Friday, December 5, 2008

Game of the Week: #4 Florida vs. #1 Alabama

December 6, 2008 * 4:00 * CBS
Georgia Dome (71,500) * Atlanta, Georgia

IT’S NO SURPRISE that the Gators have made it to the Georgia Dome, but the Crimson Tide? No anyone doubted Nick Saban’s abilities, but after a 7-6 opening campaign the Tide’s ETA was expected to be 2010, or even 2011. This was supposed to be the year of the Tiger (LSU or Auburn) in the SEC West. Coming into this contest as a double digit underdog in some quarters, apparently even a perfect regular season has not made everyone Tide believers. This is not lost on Nick Saban and his players, “It's been like that kind of the entire season. It's always been that we haven't done enough,” said Alabama safety Rashad Johnson. The question now is: can they do enough this Saturday?

When the Gators Have the Ball

THE BIGGEST DIFFERENCE between last year’s Gators and this year’s Gators on offense is the emergence of freshmen tailbacks Chris Rainey and Jeffery Demps. The duo barely outweighs Alabama’s noseman Terrance Cody, but the impact they have made is large. The track stars are known for their speed, which they use to hit the hole in milliseconds. Of course, it all begins with their junior dual threat signal caller. While his individual numbers are down, Tim Tebow believes he’s having a better season this year than he did last year, which can be confirmed not by a second straight Heisman Trophy, but by a trip to the BCS Championship Game. While Tebow continues to develop as a passer, his strength remains in his versatility. He is a powerful runner, reminiscent of an old school fullback. Florida could be without arguably their most dynamic weapon in Percy Harvin, who has lined up at receiver, running back and quarterback. Harvin’s speed and elusiveness allow him to make defenders miss, but will his injured ankle allow him to play a major role? When Tebow looks to go long, senior Louis Murphy provides him with a bigger target who does most of his damage down the field and outside the hash marks. Sophomore tight end Aaron Hernandez is coming on, offering enough size to outmuscle linebackers with the quickness and agility to give most safeties a hard time. The unheralded group from Florida is their powerful offensive line. Led by the Pouncey Twins (mike and Maurkice) on the inside, and left tackle Jason Watkins, this collection of big men is among the best in college football.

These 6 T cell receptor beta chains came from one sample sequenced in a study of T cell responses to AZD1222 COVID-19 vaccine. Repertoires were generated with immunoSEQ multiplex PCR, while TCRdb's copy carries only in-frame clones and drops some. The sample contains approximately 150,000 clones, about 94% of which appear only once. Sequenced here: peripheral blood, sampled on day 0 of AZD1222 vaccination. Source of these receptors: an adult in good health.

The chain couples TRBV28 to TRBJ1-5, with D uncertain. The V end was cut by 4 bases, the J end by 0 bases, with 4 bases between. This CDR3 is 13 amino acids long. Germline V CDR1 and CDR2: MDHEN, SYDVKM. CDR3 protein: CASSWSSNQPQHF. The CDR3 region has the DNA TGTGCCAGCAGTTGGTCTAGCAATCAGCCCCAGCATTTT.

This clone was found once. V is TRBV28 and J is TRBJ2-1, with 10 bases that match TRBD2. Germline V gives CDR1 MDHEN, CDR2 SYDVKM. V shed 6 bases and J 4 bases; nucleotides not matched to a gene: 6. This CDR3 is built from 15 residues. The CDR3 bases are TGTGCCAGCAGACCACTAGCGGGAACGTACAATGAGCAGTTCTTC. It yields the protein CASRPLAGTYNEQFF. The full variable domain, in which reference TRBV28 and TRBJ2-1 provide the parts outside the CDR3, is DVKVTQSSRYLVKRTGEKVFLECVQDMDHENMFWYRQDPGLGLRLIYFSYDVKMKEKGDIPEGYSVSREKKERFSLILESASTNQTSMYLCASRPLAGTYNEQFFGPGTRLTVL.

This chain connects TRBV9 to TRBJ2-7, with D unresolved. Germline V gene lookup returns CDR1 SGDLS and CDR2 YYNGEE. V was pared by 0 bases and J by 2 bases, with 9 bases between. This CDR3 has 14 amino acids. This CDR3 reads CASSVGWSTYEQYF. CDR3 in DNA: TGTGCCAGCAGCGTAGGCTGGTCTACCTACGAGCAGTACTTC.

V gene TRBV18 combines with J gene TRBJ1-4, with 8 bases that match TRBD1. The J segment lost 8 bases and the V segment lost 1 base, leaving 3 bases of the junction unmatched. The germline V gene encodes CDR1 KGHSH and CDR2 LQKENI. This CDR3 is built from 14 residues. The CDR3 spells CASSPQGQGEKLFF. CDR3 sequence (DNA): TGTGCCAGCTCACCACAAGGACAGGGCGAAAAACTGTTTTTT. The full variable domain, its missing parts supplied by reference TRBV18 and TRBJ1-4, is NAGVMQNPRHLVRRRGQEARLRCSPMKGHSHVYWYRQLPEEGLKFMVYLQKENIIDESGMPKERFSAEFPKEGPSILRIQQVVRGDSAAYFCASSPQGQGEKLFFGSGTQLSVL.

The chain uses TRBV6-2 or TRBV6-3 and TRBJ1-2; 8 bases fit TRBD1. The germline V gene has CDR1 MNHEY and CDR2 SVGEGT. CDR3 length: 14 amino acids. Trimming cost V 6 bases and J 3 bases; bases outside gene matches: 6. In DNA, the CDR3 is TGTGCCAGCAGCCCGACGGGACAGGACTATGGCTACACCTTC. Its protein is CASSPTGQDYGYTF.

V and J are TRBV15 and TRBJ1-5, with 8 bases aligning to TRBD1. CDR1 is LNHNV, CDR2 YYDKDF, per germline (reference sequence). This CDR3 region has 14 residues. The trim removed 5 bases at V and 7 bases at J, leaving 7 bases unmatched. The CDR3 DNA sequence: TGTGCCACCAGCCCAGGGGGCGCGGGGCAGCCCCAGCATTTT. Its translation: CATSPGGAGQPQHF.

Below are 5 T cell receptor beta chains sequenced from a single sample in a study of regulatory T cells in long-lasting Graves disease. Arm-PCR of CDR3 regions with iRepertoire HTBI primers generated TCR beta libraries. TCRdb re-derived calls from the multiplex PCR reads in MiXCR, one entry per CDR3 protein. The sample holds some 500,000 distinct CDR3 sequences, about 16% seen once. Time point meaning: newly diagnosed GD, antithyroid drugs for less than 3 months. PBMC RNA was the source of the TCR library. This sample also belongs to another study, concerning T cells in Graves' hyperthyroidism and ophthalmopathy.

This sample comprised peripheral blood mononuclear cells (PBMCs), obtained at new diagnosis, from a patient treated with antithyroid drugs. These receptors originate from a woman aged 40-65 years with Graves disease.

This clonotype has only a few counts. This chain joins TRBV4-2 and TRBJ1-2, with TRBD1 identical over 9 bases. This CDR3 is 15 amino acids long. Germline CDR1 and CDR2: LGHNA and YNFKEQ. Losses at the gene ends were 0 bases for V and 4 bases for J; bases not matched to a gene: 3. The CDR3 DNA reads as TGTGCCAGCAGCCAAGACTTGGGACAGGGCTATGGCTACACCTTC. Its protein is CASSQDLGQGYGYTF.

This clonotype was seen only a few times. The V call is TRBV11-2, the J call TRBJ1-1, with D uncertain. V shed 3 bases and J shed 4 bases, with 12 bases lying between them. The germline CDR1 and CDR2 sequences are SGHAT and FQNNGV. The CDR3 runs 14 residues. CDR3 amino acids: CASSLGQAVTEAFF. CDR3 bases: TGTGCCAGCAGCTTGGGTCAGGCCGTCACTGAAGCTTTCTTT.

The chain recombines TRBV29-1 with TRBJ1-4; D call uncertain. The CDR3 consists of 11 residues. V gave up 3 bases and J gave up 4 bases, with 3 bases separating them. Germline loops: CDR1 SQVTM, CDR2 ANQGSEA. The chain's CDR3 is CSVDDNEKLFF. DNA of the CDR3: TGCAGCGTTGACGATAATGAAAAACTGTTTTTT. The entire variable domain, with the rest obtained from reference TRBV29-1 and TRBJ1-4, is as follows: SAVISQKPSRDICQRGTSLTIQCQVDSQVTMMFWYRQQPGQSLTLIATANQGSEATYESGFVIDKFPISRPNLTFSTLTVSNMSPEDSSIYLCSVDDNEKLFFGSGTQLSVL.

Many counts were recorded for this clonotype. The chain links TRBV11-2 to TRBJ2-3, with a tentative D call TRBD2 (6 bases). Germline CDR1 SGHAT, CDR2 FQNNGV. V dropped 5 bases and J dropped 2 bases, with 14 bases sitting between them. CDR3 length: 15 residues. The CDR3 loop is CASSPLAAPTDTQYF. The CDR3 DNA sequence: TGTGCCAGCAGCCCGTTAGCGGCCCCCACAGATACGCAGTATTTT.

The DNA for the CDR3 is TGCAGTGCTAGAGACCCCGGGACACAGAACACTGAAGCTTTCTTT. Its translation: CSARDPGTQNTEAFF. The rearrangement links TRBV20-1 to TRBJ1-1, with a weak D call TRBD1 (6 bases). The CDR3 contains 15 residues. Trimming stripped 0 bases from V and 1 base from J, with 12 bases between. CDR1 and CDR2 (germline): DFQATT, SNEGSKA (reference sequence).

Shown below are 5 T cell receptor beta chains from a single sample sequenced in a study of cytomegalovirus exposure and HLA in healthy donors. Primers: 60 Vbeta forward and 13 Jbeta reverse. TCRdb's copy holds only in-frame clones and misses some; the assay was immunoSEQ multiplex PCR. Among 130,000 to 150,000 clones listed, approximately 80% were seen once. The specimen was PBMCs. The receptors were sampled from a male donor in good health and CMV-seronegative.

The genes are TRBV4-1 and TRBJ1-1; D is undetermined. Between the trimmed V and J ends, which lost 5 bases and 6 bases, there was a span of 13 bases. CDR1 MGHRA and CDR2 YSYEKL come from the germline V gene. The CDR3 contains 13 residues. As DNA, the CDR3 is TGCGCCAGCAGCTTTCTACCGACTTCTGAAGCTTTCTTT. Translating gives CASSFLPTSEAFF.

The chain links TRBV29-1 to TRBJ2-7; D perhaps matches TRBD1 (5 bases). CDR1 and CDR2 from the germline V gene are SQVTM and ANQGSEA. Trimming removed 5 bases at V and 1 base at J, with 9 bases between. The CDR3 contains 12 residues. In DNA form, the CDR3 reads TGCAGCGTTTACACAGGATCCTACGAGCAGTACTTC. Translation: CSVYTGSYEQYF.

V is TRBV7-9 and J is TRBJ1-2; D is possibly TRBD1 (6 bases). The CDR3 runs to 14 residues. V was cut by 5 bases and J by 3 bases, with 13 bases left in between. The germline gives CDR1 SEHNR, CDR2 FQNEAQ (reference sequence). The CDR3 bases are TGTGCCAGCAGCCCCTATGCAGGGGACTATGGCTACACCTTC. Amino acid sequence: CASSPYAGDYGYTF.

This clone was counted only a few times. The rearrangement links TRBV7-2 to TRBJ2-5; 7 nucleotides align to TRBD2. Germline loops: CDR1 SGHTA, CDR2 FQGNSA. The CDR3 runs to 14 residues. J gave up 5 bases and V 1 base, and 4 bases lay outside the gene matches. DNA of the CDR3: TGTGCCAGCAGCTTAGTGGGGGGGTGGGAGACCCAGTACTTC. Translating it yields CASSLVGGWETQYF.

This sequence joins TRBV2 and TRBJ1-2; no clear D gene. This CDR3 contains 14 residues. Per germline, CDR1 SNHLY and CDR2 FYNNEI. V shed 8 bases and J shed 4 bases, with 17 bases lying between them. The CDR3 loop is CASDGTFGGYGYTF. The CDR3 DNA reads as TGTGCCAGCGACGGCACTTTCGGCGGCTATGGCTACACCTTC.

THE KEY TO any 34-defense is a stout noseman, one who not only commands a double team at the point of attack, but makes plays despite it. No one does a better job of manning the nose tackle position than junior college transfer Mount Cody, the nucleus of Saban’s ferocious front seven. Making plays behind Cody is sophomore MIKE Rolando McClain, the unquestioned leader of Bama’s defense. He can take on lead blocks and still make the tackle. In addition, McClain is versatile enough to serve as a pass-rushing linebacker. Weakside linebacker Don’ta Hightower is just a freshman, but he looks to lay the wood on the ball carrier, with the speed to catch his man. Junior outside linebacker Brandon Fanney has specialized at getting into the backfield against the run. Defensive ends Bobby Greenwood and Brandon Deadrick are solid run-stuffing specialists, but do not provide much in terms of pass rush. The only thing this defense lacks is a pure sack artist. The showstopper of the defensive backfield is senior free safety Rashad Johnson. The 6’ 0” defensive back has top-notch instincts in anticipating plays, which help him break on the ball early versus the run and the pass. He is always around the ball and has excellent ball skills. Johnson’s 73 tackles are second only to McClain’s team-leading 82 stops. Sophomore cornerback Kareem Jackson is their top coverman while the diminutive Javier Arenas can be an effective blitzer when called upon.

When the Tide Have the Ball